School building turned art show
Graduate students entertain with obscure art
By Amber Fijolek
Issue date: 5/10/07 Section: Arts
•PrintEmail Article Tools
•Page 1 of 1
The strangers stood next to each other, motionless and silent, listening to the distorted tones of native Haitian choral music, their eyes glued to a wall under a staircase.
“It’s beautiful,” said Greg Albrecht, a sophomore studying radio and television from Downer’s Grove.
The artistic projection that was presented before his eyes created a new memory for him. Little did he know, the image was no stranger to the stranger he had been standing next to. While the piece also held the infatuation of the stranger, he, unlike Albrecht, wasn’t making a memory.
As the creator of the showcased piece, he was just building on a memory that was already his. The sheer vibrancy of the experimental film illustrated emotion to visitors, as magentas, greens, blues, oranges, and the brightest of rainbow tones moved slowly within the virtual rectangular box of light cast on the wall. Most raved as Albrecht did, telling of the display’s sensationalism.
For Ramah Malebranche, however, it was just another look at one of his favorite images. As the image – one of the last pictures taken of his late cousin – arranged graffiti-like hues onto the colorless, unfinished walls of Faner hall, Malebranche remembered the short life of one of his dearest relatives in his piece entitled “Ascension” at the “Recollection” exhibit in the “Staircase to Nowhere” at the north-end of the building.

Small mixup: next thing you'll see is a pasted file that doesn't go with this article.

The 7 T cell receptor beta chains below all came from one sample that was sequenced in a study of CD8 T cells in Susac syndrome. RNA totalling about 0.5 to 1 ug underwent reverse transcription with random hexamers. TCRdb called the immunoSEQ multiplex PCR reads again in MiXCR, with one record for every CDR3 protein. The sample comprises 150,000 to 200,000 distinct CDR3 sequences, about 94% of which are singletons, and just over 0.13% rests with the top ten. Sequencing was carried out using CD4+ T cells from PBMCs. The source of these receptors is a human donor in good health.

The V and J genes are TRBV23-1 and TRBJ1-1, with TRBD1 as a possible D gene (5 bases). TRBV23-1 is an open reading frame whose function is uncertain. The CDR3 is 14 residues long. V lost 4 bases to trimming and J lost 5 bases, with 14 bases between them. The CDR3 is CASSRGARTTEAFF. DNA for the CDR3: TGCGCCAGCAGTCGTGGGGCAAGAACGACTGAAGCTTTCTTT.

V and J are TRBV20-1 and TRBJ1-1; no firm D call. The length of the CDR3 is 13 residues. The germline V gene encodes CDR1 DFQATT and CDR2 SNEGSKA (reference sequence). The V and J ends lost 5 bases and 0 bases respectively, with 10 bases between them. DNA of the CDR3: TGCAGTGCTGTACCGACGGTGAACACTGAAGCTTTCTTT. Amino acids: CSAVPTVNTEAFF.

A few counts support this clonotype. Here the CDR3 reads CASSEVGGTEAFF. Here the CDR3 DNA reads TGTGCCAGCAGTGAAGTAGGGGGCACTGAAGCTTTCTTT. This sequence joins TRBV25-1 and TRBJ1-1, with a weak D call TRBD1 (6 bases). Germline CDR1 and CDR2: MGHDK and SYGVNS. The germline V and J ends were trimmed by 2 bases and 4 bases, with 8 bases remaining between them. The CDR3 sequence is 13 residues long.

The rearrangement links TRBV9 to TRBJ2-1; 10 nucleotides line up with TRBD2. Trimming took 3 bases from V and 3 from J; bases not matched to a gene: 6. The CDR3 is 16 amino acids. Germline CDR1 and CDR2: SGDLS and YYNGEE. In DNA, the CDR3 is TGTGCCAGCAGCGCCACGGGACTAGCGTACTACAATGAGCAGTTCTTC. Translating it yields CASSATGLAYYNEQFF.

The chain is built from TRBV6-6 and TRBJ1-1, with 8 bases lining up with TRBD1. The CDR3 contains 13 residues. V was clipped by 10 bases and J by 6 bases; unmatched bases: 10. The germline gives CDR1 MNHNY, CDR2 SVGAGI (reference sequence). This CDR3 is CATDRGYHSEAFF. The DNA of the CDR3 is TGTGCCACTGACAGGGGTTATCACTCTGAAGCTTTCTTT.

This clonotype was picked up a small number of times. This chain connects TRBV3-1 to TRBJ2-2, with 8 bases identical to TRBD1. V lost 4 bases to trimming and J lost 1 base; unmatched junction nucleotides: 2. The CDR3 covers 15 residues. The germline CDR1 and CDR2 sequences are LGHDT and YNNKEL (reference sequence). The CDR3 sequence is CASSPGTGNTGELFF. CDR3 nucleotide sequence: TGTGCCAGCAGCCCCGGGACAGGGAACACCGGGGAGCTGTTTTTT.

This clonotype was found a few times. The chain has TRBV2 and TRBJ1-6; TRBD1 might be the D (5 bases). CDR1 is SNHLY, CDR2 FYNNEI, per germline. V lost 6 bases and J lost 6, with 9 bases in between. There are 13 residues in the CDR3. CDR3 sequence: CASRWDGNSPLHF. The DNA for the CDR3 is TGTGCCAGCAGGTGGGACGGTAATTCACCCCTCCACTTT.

To host the attraction, a memo went out. Its message was “Re: Collection” – and, like the fliers suggested, recollection is what took place. Whether it was the first time they had seen the pieces, or it had been their primary focus during the previous months – as the artists have been preparing since January – exhibitors and guests alike observed to resonate with others’ nostalgia.
The exhibit was a project of several students from a graduate class as part of the mass communication and media arts department’s master’s of fine arts program, which takes an average of three years to complete. The students said their professor had recommended that they each do a piece, and all were eager to participate.
Malebranche, a student in the program born in Haiti, hasn’t been back in six years, but he said he keeps images of his family to remember the life he left behind.
The image that he filtered, stretched, and skewed for the art film he showcased was his favorite picture, and one of the few pictures of family here in his new home. The photo is one of the last taken of his cousin, who died of heart conditions when the two were young.